"DC Universe Presents" is, at least for now, a prime example of a good comic saddled with a horrible title. I'm still unconvinced that lumping a series of mini-series together under this umbrella title will result in better sales overall, but like all things, clearly time will tell.
What I am convinced of, though, is that Paul Jenkins and Bernard Chang are providing a strong opening storyline for this comic, which stars Deadman. Jenkins divides the comic into two different and distinct sections; the part where Deadman helps his current host, and the part where Deadman tries to get proactive on helping himself.
The part with the host is entertaining, if only because it lets us see just how he works his magic (so to speak), and it addresses the fact that his hosts don't actually remember what happens while they're possessed. The comment, "And that's where I'll leave my boy for a while; in the company of a pretty girl, wondering how the hell he got there" is perfect because it brings Deadman's personality to the foreground while also recognizing the potential limitation for Deadman helping others to get back on track.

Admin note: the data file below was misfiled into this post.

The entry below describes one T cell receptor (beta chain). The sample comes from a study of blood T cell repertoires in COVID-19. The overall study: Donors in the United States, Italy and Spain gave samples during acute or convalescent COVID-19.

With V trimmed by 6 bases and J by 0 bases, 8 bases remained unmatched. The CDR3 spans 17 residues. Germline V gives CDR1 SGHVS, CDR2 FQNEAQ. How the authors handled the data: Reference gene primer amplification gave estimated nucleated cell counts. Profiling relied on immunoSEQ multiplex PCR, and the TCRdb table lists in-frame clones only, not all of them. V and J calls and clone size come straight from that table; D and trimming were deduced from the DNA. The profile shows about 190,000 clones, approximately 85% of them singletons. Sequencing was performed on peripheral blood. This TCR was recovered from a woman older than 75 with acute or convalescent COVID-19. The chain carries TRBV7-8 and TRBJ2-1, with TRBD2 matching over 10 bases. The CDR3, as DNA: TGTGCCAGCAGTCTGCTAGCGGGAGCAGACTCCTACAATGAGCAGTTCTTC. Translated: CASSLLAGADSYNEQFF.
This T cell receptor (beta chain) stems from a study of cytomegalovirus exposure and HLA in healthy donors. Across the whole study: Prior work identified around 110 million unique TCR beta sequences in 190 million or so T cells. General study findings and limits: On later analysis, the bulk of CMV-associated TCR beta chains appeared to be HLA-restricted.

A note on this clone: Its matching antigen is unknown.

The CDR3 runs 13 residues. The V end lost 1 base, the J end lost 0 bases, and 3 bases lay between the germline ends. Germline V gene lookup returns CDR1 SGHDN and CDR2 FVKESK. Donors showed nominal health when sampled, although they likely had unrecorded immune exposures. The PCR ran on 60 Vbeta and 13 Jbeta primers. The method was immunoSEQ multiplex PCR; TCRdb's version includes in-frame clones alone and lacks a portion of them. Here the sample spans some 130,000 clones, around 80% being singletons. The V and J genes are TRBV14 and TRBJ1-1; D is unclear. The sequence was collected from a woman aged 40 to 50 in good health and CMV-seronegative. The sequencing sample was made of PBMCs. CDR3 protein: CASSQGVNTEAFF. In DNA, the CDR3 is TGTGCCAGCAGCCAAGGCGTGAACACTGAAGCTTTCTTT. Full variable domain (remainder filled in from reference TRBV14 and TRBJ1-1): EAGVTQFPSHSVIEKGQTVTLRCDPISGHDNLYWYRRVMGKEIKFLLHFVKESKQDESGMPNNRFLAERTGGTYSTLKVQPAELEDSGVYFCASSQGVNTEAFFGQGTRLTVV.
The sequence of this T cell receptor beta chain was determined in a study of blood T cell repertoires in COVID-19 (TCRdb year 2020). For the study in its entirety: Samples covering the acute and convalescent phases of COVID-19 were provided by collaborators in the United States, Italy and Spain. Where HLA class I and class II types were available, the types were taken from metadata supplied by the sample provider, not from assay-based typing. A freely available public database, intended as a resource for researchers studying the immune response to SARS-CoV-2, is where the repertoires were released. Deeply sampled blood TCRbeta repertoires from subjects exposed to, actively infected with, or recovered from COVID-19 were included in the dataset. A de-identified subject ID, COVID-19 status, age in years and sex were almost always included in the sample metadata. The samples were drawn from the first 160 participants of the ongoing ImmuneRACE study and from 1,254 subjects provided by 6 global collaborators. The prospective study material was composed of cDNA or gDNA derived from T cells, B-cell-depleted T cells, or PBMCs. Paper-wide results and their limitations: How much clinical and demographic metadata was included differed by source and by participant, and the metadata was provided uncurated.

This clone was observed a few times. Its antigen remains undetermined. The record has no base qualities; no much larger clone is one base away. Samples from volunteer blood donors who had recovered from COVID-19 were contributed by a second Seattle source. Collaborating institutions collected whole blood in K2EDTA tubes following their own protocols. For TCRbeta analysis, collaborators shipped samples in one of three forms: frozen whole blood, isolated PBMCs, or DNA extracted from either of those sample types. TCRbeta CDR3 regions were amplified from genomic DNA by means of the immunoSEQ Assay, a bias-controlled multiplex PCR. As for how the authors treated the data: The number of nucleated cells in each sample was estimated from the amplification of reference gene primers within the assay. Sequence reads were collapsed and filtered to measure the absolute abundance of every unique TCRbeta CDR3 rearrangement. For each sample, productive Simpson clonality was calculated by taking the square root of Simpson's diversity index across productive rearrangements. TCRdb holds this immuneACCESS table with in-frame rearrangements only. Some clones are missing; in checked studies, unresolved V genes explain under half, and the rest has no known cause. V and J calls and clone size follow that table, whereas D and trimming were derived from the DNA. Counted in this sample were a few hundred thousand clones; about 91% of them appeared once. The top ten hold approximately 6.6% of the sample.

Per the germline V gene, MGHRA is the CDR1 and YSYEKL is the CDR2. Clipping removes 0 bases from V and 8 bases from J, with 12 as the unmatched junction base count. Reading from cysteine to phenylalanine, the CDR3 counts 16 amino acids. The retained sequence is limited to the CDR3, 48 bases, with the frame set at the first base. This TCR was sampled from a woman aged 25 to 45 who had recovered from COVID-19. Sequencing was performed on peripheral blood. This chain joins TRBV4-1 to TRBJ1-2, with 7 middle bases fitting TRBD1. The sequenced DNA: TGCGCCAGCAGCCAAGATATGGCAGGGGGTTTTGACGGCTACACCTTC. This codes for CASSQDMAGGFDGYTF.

The more interesting part of the comic, though, is Deadman trying to figure out the mystery of what his real purpose in the afterlife is. The opening scene is good enough (although even Deadman knows that she's lying, a leap that the reader doesn't have to make on their own), but it's the second half of the comic that pushes this from entertaining to sheer fun. Deadman's body-hopping stunt to get into a building with mystical wards and creatures is a riot; it's a real inventiveness on the part of Jenkins to keep the sequence ever-shifting and not getting old. By the time Deadman's accidentally on stage during a monster cabaret, it's hard to keep from laughing at the growing absurdity of the situation.
It helps that Chang's artwork looks great again. He's been using his cleaner, crisper style for this comic and it's a good match for the script. It accentuates the mixture of gaunt and acrobat on Deadman's body, and the uncluttered forms let the little details (I especially love the flapper creature from the black lagoon on stage) pop for the reader's attention. Every page is impeccably laid out, and Chang does a good job of focusing our gaze on just the right element of a scene or panel. It's a sharp looking comic.
"DC Universe Presents" #2 carries on from the comic's strong debut; we've had a lot of Deadman lately between "Brightest Day" and "Justice League Dark," but of all his various appearances, I feel that "DC Universe Presents" has delivered the best Deadman material to date. If you've never read a comic with him before, this is an excellent place to begin.